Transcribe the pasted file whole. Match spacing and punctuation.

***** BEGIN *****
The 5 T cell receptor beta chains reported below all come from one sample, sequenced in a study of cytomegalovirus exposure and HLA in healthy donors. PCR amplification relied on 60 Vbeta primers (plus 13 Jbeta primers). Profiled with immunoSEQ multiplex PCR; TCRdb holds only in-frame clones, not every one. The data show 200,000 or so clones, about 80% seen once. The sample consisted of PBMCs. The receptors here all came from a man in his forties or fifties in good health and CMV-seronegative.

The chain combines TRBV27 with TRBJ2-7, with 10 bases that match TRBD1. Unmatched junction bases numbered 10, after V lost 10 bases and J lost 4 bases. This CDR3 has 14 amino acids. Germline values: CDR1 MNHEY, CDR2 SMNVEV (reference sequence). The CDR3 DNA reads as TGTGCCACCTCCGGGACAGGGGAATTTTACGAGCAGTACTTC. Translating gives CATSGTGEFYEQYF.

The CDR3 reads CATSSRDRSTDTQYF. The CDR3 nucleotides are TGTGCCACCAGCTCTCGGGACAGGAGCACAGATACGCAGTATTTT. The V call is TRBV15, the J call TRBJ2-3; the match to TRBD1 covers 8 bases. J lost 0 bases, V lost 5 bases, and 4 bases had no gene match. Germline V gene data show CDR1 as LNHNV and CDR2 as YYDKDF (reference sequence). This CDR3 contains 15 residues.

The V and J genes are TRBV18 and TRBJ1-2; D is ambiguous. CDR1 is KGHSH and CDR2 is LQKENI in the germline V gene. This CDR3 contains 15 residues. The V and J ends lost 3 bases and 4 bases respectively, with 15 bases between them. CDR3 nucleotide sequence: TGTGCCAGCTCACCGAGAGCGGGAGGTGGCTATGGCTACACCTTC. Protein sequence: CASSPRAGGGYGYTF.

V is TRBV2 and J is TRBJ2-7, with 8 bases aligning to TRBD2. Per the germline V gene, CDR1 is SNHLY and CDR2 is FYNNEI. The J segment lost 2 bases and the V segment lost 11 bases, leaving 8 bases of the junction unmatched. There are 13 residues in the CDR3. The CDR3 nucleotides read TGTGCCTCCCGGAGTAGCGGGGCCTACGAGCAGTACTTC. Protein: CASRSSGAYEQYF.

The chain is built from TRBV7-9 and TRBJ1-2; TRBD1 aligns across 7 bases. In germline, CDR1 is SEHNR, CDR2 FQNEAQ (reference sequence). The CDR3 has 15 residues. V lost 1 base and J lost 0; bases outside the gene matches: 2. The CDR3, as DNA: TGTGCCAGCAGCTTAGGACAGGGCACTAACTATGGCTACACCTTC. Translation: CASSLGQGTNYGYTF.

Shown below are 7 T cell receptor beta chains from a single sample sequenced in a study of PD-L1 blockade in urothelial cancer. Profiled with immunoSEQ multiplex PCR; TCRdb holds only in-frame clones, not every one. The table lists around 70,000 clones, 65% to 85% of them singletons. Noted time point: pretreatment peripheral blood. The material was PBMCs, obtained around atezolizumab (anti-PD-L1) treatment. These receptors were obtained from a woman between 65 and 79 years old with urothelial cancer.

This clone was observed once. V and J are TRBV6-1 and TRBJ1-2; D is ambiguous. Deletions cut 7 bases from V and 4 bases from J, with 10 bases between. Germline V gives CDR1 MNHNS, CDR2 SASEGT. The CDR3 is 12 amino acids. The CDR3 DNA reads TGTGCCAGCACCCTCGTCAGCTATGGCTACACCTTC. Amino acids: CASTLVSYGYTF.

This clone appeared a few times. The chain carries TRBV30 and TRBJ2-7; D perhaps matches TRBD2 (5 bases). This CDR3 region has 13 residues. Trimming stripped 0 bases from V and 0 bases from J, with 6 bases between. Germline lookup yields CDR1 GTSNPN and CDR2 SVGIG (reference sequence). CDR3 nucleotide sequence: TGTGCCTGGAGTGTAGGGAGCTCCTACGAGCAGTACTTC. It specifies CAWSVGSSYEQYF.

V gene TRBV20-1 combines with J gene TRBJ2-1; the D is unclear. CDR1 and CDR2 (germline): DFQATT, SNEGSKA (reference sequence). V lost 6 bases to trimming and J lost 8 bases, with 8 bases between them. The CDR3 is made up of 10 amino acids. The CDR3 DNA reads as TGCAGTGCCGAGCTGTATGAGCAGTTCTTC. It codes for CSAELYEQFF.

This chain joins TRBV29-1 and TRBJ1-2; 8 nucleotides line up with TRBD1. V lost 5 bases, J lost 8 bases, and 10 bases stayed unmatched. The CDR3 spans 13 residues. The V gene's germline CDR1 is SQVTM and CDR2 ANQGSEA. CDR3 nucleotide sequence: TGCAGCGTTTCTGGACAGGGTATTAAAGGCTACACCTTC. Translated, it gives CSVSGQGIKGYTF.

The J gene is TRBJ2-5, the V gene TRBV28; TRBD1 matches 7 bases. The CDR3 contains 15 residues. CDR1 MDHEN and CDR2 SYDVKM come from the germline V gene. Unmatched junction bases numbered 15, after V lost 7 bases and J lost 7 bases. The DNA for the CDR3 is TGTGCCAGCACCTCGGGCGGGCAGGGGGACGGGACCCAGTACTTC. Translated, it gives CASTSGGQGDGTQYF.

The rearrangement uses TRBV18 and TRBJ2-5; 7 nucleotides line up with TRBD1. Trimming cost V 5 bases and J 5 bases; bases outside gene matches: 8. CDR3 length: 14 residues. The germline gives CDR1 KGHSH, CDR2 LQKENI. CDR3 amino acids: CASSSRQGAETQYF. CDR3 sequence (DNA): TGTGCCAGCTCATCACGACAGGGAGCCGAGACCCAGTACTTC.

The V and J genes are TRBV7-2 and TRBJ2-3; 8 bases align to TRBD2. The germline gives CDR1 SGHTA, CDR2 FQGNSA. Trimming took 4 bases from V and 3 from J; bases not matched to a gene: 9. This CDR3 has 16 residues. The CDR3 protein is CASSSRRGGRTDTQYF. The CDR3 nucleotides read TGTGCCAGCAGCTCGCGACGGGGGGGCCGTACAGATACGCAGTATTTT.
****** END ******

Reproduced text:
The 5 T cell receptor beta chains reported below all come from one sample, sequenced in a study of cytomegalovirus exposure and HLA in healthy donors. PCR amplification relied on 60 Vbeta primers (plus 13 Jbeta primers). Profiled with immunoSEQ multiplex PCR; TCRdb holds only in-frame clones, not every one. The data show 200,000 or so clones, about 80% seen once. The sample consisted of PBMCs. The receptors here all came from a man in his forties or fifties in good health and CMV-seronegative.

The chain combines TRBV27 with TRBJ2-7, with 10 bases that match TRBD1. Unmatched junction bases numbered 10, after V lost 10 bases and J lost 4 bases. This CDR3 has 14 amino acids. Germline values: CDR1 MNHEY, CDR2 SMNVEV (reference sequence). The CDR3 DNA reads as TGTGCCACCTCCGGGACAGGGGAATTTTACGAGCAGTACTTC. Translating gives CATSGTGEFYEQYF.

The CDR3 reads CATSSRDRSTDTQYF. The CDR3 nucleotides are TGTGCCACCAGCTCTCGGGACAGGAGCACAGATACGCAGTATTTT. The V call is TRBV15, the J call TRBJ2-3; the match to TRBD1 covers 8 bases. J lost 0 bases, V lost 5 bases, and 4 bases had no gene match. Germline V gene data show CDR1 as LNHNV and CDR2 as YYDKDF (reference sequence). This CDR3 contains 15 residues.

The V and J genes are TRBV18 and TRBJ1-2; D is ambiguous. CDR1 is KGHSH and CDR2 is LQKENI in the germline V gene. This CDR3 contains 15 residues. The V and J ends lost 3 bases and 4 bases respectively, with 15 bases between them. CDR3 nucleotide sequence: TGTGCCAGCTCACCGAGAGCGGGAGGTGGCTATGGCTACACCTTC. Protein sequence: CASSPRAGGGYGYTF.

V is TRBV2 and J is TRBJ2-7, with 8 bases aligning to TRBD2. Per the germline V gene, CDR1 is SNHLY and CDR2 is FYNNEI. The J segment lost 2 bases and the V segment lost 11 bases, leaving 8 bases of the junction unmatched. There are 13 residues in the CDR3. The CDR3 nucleotides read TGTGCCTCCCGGAGTAGCGGGGCCTACGAGCAGTACTTC. Protein: CASRSSGAYEQYF.

The chain is built from TRBV7-9 and TRBJ1-2; TRBD1 aligns across 7 bases. In germline, CDR1 is SEHNR, CDR2 FQNEAQ (reference sequence). The CDR3 has 15 residues. V lost 1 base and J lost 0; bases outside the gene matches: 2. The CDR3, as DNA: TGTGCCAGCAGCTTAGGACAGGGCACTAACTATGGCTACACCTTC. Translation: CASSLGQGTNYGYTF.

Shown below are 7 T cell receptor beta chains from a single sample sequenced in a study of PD-L1 blockade in urothelial cancer. Profiled with immunoSEQ multiplex PCR; TCRdb holds only in-frame clones, not every one. The table lists around 70,000 clones, 65% to 85% of them singletons. Noted time point: pretreatment peripheral blood. The material was PBMCs, obtained around atezolizumab (anti-PD-L1) treatment. These receptors were obtained from a woman between 65 and 79 years old with urothelial cancer.

This clone was observed once. V and J are TRBV6-1 and TRBJ1-2; D is ambiguous. Deletions cut 7 bases from V and 4 bases from J, with 10 bases between. Germline V gives CDR1 MNHNS, CDR2 SASEGT. The CDR3 is 12 amino acids. The CDR3 DNA reads TGTGCCAGCACCCTCGTCAGCTATGGCTACACCTTC. Amino acids: CASTLVSYGYTF.

This clone appeared a few times. The chain carries TRBV30 and TRBJ2-7; D perhaps matches TRBD2 (5 bases). This CDR3 region has 13 residues. Trimming stripped 0 bases from V and 0 bases from J, with 6 bases between. Germline lookup yields CDR1 GTSNPN and CDR2 SVGIG (reference sequence). CDR3 nucleotide sequence: TGTGCCTGGAGTGTAGGGAGCTCCTACGAGCAGTACTTC. It specifies CAWSVGSSYEQYF.

V gene TRBV20-1 combines with J gene TRBJ2-1; the D is unclear. CDR1 and CDR2 (germline): DFQATT, SNEGSKA (reference sequence). V lost 6 bases to trimming and J lost 8 bases, with 8 bases between them. The CDR3 is made up of 10 amino acids. The CDR3 DNA reads as TGCAGTGCCGAGCTGTATGAGCAGTTCTTC. It codes for CSAELYEQFF.

This chain joins TRBV29-1 and TRBJ1-2; 8 nucleotides line up with TRBD1. V lost 5 bases, J lost 8 bases, and 10 bases stayed unmatched. The CDR3 spans 13 residues. The V gene's germline CDR1 is SQVTM and CDR2 ANQGSEA. CDR3 nucleotide sequence: TGCAGCGTTTCTGGACAGGGTATTAAAGGCTACACCTTC. Translated, it gives CSVSGQGIKGYTF.

The J gene is TRBJ2-5, the V gene TRBV28; TRBD1 matches 7 bases. The CDR3 contains 15 residues. CDR1 MDHEN and CDR2 SYDVKM come from the germline V gene. Unmatched junction bases numbered 15, after V lost 7 bases and J lost 7 bases. The DNA for the CDR3 is TGTGCCAGCACCTCGGGCGGGCAGGGGGACGGGACCCAGTACTTC. Translated, it gives CASTSGGQGDGTQYF.

The rearrangement uses TRBV18 and TRBJ2-5; 7 nucleotides line up with TRBD1. Trimming cost V 5 bases and J 5 bases; bases outside gene matches: 8. CDR3 length: 14 residues. The germline gives CDR1 KGHSH, CDR2 LQKENI. CDR3 amino acids: CASSSRQGAETQYF. CDR3 sequence (DNA): TGTGCCAGCTCATCACGACAGGGAGCCGAGACCCAGTACTTC.

The V and J genes are TRBV7-2 and TRBJ2-3; 8 bases align to TRBD2. The germline gives CDR1 SGHTA, CDR2 FQGNSA. Trimming took 4 bases from V and 3 from J; bases not matched to a gene: 9. This CDR3 has 16 residues. The CDR3 protein is CASSSRRGGRTDTQYF. The CDR3 nucleotides read TGTGCCAGCAGCTCGCGACGGGGGGGCCGTACAGATACGCAGTATTTT.